If you didn't catch any of the Spurs' series-clinching win over the Blazers last night—yet another perfectly orchestrated, Spursian blowout—the only highlight you really need to watch is the one above.

That's Kawhi Leonard hounding Nic Batum into making an easily stolen pass, rocketing up the court and erasing the angle that not one but two Blazers defenders had on him, and then skying for a picture-perfect dunk. That highlight is pretty much the game in a nutshell. The Spurs bullied the Blazers into 18 turnovers and blitzed them with 33 fast-break points. It's that second stat that's rather remarkable, as the Spurs haven't scored that many points on the break in any postseason game since the 1997-98 season, according to ESPN's Stats and Information. They have Leonard to thank for the rare outburst of pace—12 of his 22 points came on the break, and his baseball-mitt hands snatched five steals from the Blazers.

It's almost unfair that the Spurs even have Leonard. Here is a team that has spent more than a decade transforming itself into a kind of basketball-playing superorganism, and now it's found an athletic, marauding forward who fits perfectly into the shared consciousness. Leonard's been in the league for three seasons, and he's gotten better across the board each year. This season, he averaged 12 points, six rebounds, and nearly two steals per game while quietly becoming one of the most efficient scorers in the league. I mean, look at this damn shot chart, and try to wrap your head around the fact that he scored 1.08 points per possession this season, good for the 15th-best mark in the league.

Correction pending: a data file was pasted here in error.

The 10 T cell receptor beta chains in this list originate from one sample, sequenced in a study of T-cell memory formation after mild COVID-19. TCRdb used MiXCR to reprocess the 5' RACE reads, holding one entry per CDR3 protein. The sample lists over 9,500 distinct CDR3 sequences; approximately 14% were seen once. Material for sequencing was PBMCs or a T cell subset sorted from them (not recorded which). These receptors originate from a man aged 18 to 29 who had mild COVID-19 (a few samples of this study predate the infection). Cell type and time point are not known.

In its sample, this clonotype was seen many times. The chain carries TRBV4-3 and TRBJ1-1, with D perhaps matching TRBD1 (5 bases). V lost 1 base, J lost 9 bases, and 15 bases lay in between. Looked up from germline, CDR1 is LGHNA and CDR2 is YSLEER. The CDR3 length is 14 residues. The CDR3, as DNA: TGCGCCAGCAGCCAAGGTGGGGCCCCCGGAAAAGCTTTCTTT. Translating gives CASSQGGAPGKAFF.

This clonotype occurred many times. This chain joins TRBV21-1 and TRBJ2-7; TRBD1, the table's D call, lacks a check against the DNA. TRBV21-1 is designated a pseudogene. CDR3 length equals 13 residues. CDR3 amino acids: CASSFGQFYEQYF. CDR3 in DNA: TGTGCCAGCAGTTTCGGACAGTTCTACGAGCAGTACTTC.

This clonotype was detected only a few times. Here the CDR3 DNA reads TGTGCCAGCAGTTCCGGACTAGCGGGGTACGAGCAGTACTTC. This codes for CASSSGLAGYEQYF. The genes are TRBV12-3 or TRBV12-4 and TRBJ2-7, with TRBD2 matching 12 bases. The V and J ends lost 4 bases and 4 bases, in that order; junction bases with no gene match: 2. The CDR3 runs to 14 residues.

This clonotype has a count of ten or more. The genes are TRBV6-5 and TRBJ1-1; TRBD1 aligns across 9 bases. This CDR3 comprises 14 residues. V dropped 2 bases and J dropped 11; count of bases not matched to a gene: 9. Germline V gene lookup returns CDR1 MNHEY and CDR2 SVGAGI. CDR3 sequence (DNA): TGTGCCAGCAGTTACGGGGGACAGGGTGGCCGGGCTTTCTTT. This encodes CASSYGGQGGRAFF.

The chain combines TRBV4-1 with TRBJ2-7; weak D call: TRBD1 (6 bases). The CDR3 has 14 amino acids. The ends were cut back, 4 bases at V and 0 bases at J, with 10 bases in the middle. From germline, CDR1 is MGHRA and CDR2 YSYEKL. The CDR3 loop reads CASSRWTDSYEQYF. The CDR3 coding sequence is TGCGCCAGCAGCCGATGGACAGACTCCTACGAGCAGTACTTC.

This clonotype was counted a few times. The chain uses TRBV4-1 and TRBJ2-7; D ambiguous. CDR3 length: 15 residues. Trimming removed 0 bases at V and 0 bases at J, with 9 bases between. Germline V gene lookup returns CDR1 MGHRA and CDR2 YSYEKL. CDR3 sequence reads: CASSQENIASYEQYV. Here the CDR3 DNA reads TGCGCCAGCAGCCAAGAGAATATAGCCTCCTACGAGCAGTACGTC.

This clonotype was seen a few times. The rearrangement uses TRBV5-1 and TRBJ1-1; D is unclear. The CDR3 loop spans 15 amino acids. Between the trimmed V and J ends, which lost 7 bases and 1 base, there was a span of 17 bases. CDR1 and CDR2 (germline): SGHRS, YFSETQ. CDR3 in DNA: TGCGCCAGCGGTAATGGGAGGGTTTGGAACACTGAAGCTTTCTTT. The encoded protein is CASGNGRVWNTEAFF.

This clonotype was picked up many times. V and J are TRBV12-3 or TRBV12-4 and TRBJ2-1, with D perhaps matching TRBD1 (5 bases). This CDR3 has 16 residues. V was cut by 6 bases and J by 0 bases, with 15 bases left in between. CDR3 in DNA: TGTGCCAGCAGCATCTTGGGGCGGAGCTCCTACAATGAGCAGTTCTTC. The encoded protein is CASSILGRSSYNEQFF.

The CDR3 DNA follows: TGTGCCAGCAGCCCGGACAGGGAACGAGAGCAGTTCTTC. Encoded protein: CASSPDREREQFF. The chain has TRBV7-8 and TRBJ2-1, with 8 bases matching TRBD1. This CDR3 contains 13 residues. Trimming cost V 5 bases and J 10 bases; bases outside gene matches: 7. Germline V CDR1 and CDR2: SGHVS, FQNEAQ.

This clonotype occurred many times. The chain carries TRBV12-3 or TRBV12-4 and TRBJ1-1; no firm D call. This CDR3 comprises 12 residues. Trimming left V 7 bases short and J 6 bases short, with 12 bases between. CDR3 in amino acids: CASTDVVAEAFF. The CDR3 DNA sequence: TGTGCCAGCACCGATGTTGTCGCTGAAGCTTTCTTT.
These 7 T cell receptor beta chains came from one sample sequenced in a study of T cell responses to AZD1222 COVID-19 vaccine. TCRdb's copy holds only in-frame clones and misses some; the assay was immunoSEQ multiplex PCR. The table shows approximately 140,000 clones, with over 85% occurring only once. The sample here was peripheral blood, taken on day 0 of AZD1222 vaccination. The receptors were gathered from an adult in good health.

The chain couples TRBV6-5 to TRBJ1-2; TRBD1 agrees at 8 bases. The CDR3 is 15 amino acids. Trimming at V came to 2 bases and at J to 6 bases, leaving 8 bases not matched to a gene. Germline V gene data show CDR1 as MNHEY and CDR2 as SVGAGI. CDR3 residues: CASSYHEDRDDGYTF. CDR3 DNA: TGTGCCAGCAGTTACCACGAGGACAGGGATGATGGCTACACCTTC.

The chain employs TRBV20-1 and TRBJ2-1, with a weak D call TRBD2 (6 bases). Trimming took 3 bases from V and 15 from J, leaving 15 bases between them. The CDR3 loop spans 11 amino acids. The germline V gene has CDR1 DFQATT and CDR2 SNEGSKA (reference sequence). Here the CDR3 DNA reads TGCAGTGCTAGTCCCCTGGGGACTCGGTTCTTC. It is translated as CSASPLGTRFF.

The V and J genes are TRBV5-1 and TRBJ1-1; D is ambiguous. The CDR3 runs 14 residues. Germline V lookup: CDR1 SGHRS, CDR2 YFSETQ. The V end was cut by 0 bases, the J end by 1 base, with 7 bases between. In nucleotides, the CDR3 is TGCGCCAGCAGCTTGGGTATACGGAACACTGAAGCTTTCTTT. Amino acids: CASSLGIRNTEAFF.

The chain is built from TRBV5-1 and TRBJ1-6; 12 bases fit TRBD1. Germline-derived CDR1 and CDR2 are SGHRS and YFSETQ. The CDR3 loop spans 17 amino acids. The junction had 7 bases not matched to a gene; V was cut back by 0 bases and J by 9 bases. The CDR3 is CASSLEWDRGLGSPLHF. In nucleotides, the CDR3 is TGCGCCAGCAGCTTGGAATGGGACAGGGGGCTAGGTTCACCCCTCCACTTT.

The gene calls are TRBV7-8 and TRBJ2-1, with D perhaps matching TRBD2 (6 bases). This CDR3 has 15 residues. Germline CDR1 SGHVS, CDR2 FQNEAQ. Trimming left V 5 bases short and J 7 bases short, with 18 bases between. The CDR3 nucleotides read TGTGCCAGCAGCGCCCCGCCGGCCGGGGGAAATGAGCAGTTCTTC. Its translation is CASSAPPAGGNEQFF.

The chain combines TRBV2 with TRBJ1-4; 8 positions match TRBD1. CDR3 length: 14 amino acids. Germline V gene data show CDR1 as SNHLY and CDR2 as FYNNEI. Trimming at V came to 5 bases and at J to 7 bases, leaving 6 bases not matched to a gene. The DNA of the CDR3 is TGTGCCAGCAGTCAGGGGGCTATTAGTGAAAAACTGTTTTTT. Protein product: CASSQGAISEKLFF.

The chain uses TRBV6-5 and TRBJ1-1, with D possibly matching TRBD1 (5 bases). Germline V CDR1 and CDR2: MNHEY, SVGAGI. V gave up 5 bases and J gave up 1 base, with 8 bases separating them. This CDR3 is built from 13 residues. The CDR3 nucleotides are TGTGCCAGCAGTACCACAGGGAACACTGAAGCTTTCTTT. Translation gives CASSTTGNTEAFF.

It is of course much easier for a player like Leonard to find success on a team that doesn't ask him to be the star. The Spurs' divinely crafted system allows Leonard to be the best current version of himself, but it may not be long before we see him reach yet another level. The Big Three will age out, and the fate of the team is going to fall onto Leonard's young shoulders. That may seem like a less-than-ideal situation for a guy who only scores 12 points per game, but when watching the play above, it's easier to imagine him rising to the challenge.